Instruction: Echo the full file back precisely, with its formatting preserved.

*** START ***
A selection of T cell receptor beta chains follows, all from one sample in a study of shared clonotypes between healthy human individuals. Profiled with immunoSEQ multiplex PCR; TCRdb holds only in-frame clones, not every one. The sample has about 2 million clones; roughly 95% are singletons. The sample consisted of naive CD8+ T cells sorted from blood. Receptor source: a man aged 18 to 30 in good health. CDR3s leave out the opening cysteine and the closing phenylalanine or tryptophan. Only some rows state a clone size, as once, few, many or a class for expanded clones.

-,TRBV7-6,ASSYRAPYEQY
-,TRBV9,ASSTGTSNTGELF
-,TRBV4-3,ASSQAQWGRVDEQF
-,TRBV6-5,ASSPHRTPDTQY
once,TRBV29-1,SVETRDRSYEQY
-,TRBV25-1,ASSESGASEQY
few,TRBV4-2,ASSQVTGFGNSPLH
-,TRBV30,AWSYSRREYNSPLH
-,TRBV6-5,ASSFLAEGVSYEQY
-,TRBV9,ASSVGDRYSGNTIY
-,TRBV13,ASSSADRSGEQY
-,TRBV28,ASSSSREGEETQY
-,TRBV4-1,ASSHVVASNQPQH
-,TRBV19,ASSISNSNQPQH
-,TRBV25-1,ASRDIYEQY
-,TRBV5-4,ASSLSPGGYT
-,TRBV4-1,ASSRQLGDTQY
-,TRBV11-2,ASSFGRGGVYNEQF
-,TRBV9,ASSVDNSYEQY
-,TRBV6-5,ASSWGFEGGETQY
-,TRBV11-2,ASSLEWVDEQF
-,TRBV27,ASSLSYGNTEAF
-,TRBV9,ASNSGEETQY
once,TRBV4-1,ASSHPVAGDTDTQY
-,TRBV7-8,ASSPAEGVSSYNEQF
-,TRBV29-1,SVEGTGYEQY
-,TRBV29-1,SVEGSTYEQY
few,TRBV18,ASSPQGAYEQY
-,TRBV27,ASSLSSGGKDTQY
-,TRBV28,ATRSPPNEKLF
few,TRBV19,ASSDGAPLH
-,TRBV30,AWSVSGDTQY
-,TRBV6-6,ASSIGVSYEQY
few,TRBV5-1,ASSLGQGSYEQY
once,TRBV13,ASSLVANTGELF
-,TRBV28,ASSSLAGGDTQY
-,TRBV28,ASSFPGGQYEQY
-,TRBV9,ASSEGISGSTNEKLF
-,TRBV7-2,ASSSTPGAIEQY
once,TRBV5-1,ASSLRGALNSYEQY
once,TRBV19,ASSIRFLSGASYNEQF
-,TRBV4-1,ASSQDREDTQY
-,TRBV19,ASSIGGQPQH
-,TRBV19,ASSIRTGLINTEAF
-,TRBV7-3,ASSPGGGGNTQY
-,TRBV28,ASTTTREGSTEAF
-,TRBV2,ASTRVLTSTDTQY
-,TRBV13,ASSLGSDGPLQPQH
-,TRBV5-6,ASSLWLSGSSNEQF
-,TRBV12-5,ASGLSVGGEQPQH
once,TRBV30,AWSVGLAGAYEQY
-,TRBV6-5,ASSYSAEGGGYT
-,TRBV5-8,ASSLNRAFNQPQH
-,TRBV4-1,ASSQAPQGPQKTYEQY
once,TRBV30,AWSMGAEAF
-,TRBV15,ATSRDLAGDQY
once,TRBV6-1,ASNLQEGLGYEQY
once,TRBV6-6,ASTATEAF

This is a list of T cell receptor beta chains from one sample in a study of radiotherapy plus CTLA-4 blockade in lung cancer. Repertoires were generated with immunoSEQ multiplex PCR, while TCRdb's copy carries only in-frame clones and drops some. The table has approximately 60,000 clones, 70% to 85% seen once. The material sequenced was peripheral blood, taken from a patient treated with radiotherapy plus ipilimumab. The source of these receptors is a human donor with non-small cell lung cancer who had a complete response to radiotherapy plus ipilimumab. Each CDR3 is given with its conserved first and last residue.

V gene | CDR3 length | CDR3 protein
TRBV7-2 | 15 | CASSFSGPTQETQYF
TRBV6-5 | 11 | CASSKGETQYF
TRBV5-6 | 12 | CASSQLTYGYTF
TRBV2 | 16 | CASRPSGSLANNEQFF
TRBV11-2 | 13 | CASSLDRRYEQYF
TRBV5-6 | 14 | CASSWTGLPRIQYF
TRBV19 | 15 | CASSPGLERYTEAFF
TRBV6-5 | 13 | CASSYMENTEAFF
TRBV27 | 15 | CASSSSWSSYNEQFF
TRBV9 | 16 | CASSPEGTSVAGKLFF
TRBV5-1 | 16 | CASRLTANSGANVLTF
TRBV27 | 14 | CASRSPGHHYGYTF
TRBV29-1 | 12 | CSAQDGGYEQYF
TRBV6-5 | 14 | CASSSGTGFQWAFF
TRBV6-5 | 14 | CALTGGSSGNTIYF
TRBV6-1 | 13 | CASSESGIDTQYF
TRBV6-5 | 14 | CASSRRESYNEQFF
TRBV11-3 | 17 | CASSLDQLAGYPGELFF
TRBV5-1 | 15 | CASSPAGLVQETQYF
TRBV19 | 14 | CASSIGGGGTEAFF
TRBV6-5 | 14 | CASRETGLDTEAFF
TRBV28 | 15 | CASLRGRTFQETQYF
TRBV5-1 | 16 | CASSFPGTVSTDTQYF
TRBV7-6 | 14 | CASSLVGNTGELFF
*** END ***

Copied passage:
A selection of T cell receptor beta chains follows, all from one sample in a study of shared clonotypes between healthy human individuals. Profiled with immunoSEQ multiplex PCR; TCRdb holds only in-frame clones, not every one. The sample has about 2 million clones; roughly 95% are singletons. The sample consisted of naive CD8+ T cells sorted from blood. Receptor source: a man aged 18 to 30 in good health. CDR3s leave out the opening cysteine and the closing phenylalanine or tryptophan. Only some rows state a clone size, as once, few, many or a class for expanded clones.

-,TRBV7-6,ASSYRAPYEQY
-,TRBV9,ASSTGTSNTGELF
-,TRBV4-3,ASSQAQWGRVDEQF
-,TRBV6-5,ASSPHRTPDTQY
once,TRBV29-1,SVETRDRSYEQY
-,TRBV25-1,ASSESGASEQY
few,TRBV4-2,ASSQVTGFGNSPLH
-,TRBV30,AWSYSRREYNSPLH
-,TRBV6-5,ASSFLAEGVSYEQY
-,TRBV9,ASSVGDRYSGNTIY
-,TRBV13,ASSSADRSGEQY
-,TRBV28,ASSSSREGEETQY
-,TRBV4-1,ASSHVVASNQPQH
-,TRBV19,ASSISNSNQPQH
-,TRBV25-1,ASRDIYEQY
-,TRBV5-4,ASSLSPGGYT
-,TRBV4-1,ASSRQLGDTQY
-,TRBV11-2,ASSFGRGGVYNEQF
-,TRBV9,ASSVDNSYEQY
-,TRBV6-5,ASSWGFEGGETQY
-,TRBV11-2,ASSLEWVDEQF
-,TRBV27,ASSLSYGNTEAF
-,TRBV9,ASNSGEETQY
once,TRBV4-1,ASSHPVAGDTDTQY
-,TRBV7-8,ASSPAEGVSSYNEQF
-,TRBV29-1,SVEGTGYEQY
-,TRBV29-1,SVEGSTYEQY
few,TRBV18,ASSPQGAYEQY
-,TRBV27,ASSLSSGGKDTQY
-,TRBV28,ATRSPPNEKLF
few,TRBV19,ASSDGAPLH
-,TRBV30,AWSVSGDTQY
-,TRBV6-6,ASSIGVSYEQY
few,TRBV5-1,ASSLGQGSYEQY
once,TRBV13,ASSLVANTGELF
-,TRBV28,ASSSLAGGDTQY
-,TRBV28,ASSFPGGQYEQY
-,TRBV9,ASSEGISGSTNEKLF
-,TRBV7-2,ASSSTPGAIEQY
once,TRBV5-1,ASSLRGALNSYEQY
once,TRBV19,ASSIRFLSGASYNEQF
-,TRBV4-1,ASSQDREDTQY
-,TRBV19,ASSIGGQPQH
-,TRBV19,ASSIRTGLINTEAF
-,TRBV7-3,ASSPGGGGNTQY
-,TRBV28,ASTTTREGSTEAF
-,TRBV2,ASTRVLTSTDTQY
-,TRBV13,ASSLGSDGPLQPQH
-,TRBV5-6,ASSLWLSGSSNEQF
-,TRBV12-5,ASGLSVGGEQPQH
once,TRBV30,AWSVGLAGAYEQY
-,TRBV6-5,ASSYSAEGGGYT
-,TRBV5-8,ASSLNRAFNQPQH
-,TRBV4-1,ASSQAPQGPQKTYEQY
once,TRBV30,AWSMGAEAF
-,TRBV15,ATSRDLAGDQY
once,TRBV6-1,ASNLQEGLGYEQY
once,TRBV6-6,ASTATEAF

This is a list of T cell receptor beta chains from one sample in a study of radiotherapy plus CTLA-4 blockade in lung cancer. Repertoires were generated with immunoSEQ multiplex PCR, while TCRdb's copy carries only in-frame clones and drops some. The table has approximately 60,000 clones, 70% to 85% seen once. The material sequenced was peripheral blood, taken from a patient treated with radiotherapy plus ipilimumab. The source of these receptors is a human donor with non-small cell lung cancer who had a complete response to radiotherapy plus ipilimumab. Each CDR3 is given with its conserved first and last residue.

V gene | CDR3 length | CDR3 protein
TRBV7-2 | 15 | CASSFSGPTQETQYF
TRBV6-5 | 11 | CASSKGETQYF
TRBV5-6 | 12 | CASSQLTYGYTF
TRBV2 | 16 | CASRPSGSLANNEQFF
TRBV11-2 | 13 | CASSLDRRYEQYF
TRBV5-6 | 14 | CASSWTGLPRIQYF
TRBV19 | 15 | CASSPGLERYTEAFF
TRBV6-5 | 13 | CASSYMENTEAFF
TRBV27 | 15 | CASSSSWSSYNEQFF
TRBV9 | 16 | CASSPEGTSVAGKLFF
TRBV5-1 | 16 | CASRLTANSGANVLTF
TRBV27 | 14 | CASRSPGHHYGYTF
TRBV29-1 | 12 | CSAQDGGYEQYF
TRBV6-5 | 14 | CASSSGTGFQWAFF
TRBV6-5 | 14 | CALTGGSSGNTIYF
TRBV6-1 | 13 | CASSESGIDTQYF
TRBV6-5 | 14 | CASSRRESYNEQFF
TRBV11-3 | 17 | CASSLDQLAGYPGELFF
TRBV5-1 | 15 | CASSPAGLVQETQYF
TRBV19 | 14 | CASSIGGGGTEAFF
TRBV6-5 | 14 | CASRETGLDTEAFF
TRBV28 | 15 | CASLRGRTFQETQYF
TRBV5-1 | 16 | CASSFPGTVSTDTQYF
TRBV7-6 | 14 | CASSLVGNTGELFF